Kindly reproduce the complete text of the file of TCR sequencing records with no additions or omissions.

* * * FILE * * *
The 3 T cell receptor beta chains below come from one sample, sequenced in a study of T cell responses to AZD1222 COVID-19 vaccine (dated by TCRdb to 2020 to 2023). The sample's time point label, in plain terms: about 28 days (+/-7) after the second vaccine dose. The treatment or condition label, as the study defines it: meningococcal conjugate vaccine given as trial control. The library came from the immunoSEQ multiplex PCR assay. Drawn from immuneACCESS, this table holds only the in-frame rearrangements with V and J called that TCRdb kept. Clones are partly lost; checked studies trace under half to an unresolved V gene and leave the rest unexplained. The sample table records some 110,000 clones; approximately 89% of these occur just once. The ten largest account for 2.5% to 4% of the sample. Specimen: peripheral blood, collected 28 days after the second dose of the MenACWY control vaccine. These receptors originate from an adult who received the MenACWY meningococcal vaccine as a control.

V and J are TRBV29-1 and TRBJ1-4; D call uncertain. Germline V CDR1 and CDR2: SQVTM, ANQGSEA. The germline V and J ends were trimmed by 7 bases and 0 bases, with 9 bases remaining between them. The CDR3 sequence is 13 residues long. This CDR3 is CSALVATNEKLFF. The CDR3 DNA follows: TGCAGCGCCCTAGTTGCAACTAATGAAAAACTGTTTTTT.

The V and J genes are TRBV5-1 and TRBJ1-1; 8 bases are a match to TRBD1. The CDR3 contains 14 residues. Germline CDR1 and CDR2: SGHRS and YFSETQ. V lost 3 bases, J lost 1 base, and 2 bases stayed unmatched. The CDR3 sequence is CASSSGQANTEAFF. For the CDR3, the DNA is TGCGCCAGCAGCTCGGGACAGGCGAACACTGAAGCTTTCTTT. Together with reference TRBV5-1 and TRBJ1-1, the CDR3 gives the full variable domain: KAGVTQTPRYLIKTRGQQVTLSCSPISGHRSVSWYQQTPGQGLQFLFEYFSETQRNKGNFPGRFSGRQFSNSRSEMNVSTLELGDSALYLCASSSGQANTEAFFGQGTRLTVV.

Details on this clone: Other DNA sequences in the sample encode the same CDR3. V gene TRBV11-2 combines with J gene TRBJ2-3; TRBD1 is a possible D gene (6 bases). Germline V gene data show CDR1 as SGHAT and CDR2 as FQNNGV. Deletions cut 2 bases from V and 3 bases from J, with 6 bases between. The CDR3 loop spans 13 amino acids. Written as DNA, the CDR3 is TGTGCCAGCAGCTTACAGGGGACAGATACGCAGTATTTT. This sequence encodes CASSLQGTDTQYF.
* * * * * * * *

The 3 T cell receptor beta chains below come from one sample, sequenced in a study of T cell responses to AZD1222 COVID-19 vaccine (dated by TCRdb to 2020 to 2023). The sample's time point label, in plain terms: about 28 days (+/-7) after the second vaccine dose. The treatment or condition label, as the study defines it: meningococcal conjugate vaccine given as trial control. The library came from the immunoSEQ multiplex PCR assay. Drawn from immuneACCESS, this table holds only the in-frame rearrangements with V and J called that TCRdb kept. Clones are partly lost; checked studies trace under half to an unresolved V gene and leave the rest unexplained. The sample table records some 110,000 clones; approximately 89% of these occur just once. The ten largest account for 2.5% to 4% of the sample. Specimen: peripheral blood, collected 28 days after the second dose of the MenACWY control vaccine. These receptors originate from an adult who received the MenACWY meningococcal vaccine as a control.

V and J are TRBV29-1 and TRBJ1-4; D call uncertain. Germline V CDR1 and CDR2: SQVTM, ANQGSEA. The germline V and J ends were trimmed by 7 bases and 0 bases, with 9 bases remaining between them. The CDR3 sequence is 13 residues long. This CDR3 is CSALVATNEKLFF. The CDR3 DNA follows: TGCAGCGCCCTAGTTGCAACTAATGAAAAACTGTTTTTT.

The V and J genes are TRBV5-1 and TRBJ1-1; 8 bases are a match to TRBD1. The CDR3 contains 14 residues. Germline CDR1 and CDR2: SGHRS and YFSETQ. V lost 3 bases, J lost 1 base, and 2 bases stayed unmatched. The CDR3 sequence is CASSSGQANTEAFF. For the CDR3, the DNA is TGCGCCAGCAGCTCGGGACAGGCGAACACTGAAGCTTTCTTT. Together with reference TRBV5-1 and TRBJ1-1, the CDR3 gives the full variable domain: KAGVTQTPRYLIKTRGQQVTLSCSPISGHRSVSWYQQTPGQGLQFLFEYFSETQRNKGNFPGRFSGRQFSNSRSEMNVSTLELGDSALYLCASSSGQANTEAFFGQGTRLTVV.

Details on this clone: Other DNA sequences in the sample encode the same CDR3. V gene TRBV11-2 combines with J gene TRBJ2-3; TRBD1 is a possible D gene (6 bases). Germline V gene data show CDR1 as SGHAT and CDR2 as FQNNGV. Deletions cut 2 bases from V and 3 bases from J, with 6 bases between. The CDR3 loop spans 13 amino acids. Written as DNA, the CDR3 is TGTGCCAGCAGCTTACAGGGGACAGATACGCAGTATTTT. This sequence encodes CASSLQGTDTQYF.